Nokia Lumia 625 (Rogers) Review

Nokia Lumia 625

The Nokia Lumia 625, released just before Nokia was bought by Microsoft, is a surprising handset. It’s not just an update to the upper-budget Lumia 620 (there are so many Lumia handsets now that we keep having to make up new categories), it’s the biggest Lumia handset there is, with built-in LTE at a very reasonable price. Recently the device was made available on Rogers & Fido, and we’ve went hands-on with Nokia’s beast of a device.

Rogers_Lumia 625


The 625 has a large 4.7-inch screen, which is even bigger than the 4.5 inches of the Lumia 925. This makes the phone quite a handful, but it’s still possible to use one-handed; particularly as, unlike Android, you don’t have to pull menus down from the top of the screen. It’s also pretty heavy at 159g, which is 20g more than the Lumia 925, but does feel lightweight compared to the Lumia 920.

Unlike most handsets with screens this large, which tend to have at least 1,280×720 pixels, the Lumia 625 betrays its budget nature with its 800×480-pixel screen. By current standards, this is very few pixels to stretch across such a large screen, and leads to a low 201ppi pixel density figure.

Headlines aside, you definitely can’t read text on web pages when zoomed out, and the jagged edges to fonts can look decidedly retro when compared to a phone with a 1,280×720 or 1,920×1,080 resolution. However, as long as you don’t mind zooming when surfing, the Lumia 625 is a reasonable web browsing phone. It’s certainly quick enough to cope with complicated web pages, such as stories on with rows of nested comments, and scrolls around without missing a beat.

Image quality from the IPS panel is also reasonable. Whites are bright and even and colours look accurate, but the Lumia 625 doesn’t have the Lumia 620’s ClearBlack coating, so doesn’t have as deep blacks or vibrant colours.


As you’d expect, the 625 comes with Nokia’s HERE Maps and Nokia Music apps. These give you worldwide offline mapping, turn-by-turn navigation and a large number of free music tracks, organised by various playlists. The offline and navigation features of HERE Maps can be found on Android phones in Google Maps, but HERE Maps lets you store entire countries offline rather than just sections, and we found Nokia’s maps to be sometimes more detailed. Nokia Music is an excellent selection of high-quality free music, which will help keep you entertained for hours.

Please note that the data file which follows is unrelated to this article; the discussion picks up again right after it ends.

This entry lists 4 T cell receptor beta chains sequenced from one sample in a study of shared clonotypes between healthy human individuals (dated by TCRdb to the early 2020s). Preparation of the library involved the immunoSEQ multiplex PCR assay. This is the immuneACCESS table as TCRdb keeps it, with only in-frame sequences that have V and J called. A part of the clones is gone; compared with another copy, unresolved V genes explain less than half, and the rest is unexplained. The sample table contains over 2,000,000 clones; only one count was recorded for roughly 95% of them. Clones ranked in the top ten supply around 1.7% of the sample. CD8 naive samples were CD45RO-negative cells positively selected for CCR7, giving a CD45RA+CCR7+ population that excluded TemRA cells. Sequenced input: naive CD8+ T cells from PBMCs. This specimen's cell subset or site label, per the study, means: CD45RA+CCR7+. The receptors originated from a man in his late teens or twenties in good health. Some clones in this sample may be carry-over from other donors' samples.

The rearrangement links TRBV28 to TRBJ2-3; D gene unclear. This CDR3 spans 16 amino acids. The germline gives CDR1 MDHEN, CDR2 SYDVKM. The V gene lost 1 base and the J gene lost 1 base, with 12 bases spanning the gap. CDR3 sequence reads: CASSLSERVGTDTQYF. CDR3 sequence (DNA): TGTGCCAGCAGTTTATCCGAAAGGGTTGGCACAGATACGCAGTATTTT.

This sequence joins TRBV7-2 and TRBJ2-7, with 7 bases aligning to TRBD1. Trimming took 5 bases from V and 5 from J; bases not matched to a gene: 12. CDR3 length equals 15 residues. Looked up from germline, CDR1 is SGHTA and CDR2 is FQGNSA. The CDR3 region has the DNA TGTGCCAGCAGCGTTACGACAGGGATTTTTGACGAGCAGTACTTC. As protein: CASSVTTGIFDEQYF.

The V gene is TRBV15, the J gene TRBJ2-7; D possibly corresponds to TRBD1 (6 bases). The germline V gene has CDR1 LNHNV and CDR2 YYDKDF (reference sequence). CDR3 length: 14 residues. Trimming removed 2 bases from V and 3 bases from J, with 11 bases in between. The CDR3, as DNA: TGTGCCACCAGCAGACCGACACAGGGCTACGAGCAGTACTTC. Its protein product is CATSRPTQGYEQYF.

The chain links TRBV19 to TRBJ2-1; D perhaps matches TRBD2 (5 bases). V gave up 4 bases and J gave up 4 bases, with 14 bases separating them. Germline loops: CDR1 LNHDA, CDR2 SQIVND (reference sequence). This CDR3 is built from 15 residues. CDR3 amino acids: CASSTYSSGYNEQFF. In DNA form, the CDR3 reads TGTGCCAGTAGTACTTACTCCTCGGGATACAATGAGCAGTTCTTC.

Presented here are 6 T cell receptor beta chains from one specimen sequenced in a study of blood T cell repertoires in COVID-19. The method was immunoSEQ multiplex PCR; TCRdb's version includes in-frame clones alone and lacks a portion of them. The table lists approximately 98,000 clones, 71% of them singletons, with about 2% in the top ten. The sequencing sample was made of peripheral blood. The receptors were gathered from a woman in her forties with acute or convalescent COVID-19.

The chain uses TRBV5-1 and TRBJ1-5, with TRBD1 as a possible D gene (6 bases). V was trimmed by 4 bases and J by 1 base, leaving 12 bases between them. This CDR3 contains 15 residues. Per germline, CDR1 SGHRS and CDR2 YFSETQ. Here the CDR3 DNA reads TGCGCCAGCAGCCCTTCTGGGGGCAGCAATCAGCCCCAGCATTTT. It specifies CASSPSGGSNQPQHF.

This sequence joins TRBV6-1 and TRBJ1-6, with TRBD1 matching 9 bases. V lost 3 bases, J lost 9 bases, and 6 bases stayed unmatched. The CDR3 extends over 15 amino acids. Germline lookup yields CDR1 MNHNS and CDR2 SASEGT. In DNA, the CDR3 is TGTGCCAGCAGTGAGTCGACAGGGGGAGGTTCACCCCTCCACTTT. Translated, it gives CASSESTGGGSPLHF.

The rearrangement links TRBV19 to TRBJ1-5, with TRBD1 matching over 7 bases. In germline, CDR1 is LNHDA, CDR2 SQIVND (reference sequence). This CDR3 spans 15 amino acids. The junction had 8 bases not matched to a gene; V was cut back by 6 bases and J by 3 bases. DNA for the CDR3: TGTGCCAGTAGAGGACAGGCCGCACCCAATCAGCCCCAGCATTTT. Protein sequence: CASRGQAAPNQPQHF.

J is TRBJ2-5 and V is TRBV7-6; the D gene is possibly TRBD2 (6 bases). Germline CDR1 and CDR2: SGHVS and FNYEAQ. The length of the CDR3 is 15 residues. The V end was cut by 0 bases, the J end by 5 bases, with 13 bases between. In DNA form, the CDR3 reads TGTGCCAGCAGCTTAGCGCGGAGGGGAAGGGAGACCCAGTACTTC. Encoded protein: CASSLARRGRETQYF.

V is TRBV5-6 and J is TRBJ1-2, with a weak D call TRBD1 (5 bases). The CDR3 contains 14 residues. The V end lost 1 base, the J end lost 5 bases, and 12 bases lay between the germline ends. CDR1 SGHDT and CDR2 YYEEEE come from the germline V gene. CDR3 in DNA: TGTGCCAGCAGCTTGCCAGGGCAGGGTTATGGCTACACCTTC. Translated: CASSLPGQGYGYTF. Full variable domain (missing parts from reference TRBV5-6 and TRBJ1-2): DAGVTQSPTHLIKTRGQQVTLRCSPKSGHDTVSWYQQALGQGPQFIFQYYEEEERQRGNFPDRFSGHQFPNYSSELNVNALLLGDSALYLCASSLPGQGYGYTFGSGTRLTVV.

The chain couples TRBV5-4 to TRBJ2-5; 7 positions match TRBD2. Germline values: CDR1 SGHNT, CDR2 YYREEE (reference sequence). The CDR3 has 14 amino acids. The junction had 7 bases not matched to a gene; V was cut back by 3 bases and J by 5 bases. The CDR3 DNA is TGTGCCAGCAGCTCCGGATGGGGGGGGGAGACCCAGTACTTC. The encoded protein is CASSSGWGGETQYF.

Unlike more expensive Lumias, the 625 does do without the Nokia City Lens app, which overlays points of interest on the camera display, so you can navigate in 3D to the nearest cashpoint or pub. This is a significant loss, as there isn’t really an alternative app for Windows Phone; AroundMe can plot points of interest on a map, but you’ll have to do without the augmented reality aspect.


The Lumia 625 has a 5-megapixel camera, and Nokia’s impressive Smart Cam app. This takes several photos at once when you press the shutter (7 photos on the 625, compared to ten on more expensive Lumias). As well as letting you choose the best shot, having more than one photo of the same scene lets the 625 perform some fancy effects. Action Shot, for example, overlays an object moving past the camera on a single frame, so you can see the progression across the photo. The Remove Moving Objects function does what you’d expect, such as removing a passing bus from a shot of a landmark. A feature we haven’t seen before is Motion Focus. This puts a moving object in the middle of the frame, and blurs the background to make it look like it’s moving at high speed; we used it to make us look like The Flash when walking across the office.

Despite its relatively low megapixel count, we were impressed with the quality of the Lumia 625’s photos.  However, the lower resolution means you quickly lose detail when you zoom in. Low-light shots were reasonable, but the Lumia 625 showed significantly more noise than the Lumia 925 in very dim conditions. It’s an impressive camera for an inexpensive phone.


The Lumia 625 boots from dead to usable in around 20 seconds, and once it’s up and running on a full charge, it won’t be forced to sleep again for quite some time. As the battery rundown test shows, that 2,000mAh pack really lasts. You’ll still easily get a full day of power use out of it, or two days under normal circumstances — some browsing (over LTE), taking a few pictures, listening to music, a few phone calls, emails, etc. The usual.


LTE is the 625’s main weapon. Our best speed test over 4G was 41 Mbps on the download and 19 on the upload. Download speeds were more in the region of 8 Mbps to 14 Mbps in downtown Toronto due to network congestion, but for the vast majority of the time, we were browsing just as fast as the device could keep up. WiFi range and connections are solid, GPS lock-on times are frighteningly quick and call quality is, well, just fine.

It’s unusual to see such a large phone at the budget end of a range, so if you’re keen on a big screen and 4G the Lumia 625 will certainly appeal. It’s also fast and has a good camera. We’re not convinced it’s better than the Lumia 620, though, which has a smaller display but the same resolution, so doesn’t suffer so much from pixilated text and also has deeper blacks and punchier colours thanks to its ClearBlack coating. You can purchase the Lumia 625 now from Rogers or Fido for $0 on 2-yr agreement or $199.99 off-contract.

Founder and Editor In Chief at Write of Tech. Tech-ing the interwebs for over a decade. Things I love: 1&2 Amendments, Pledge of Allegiance, Americana.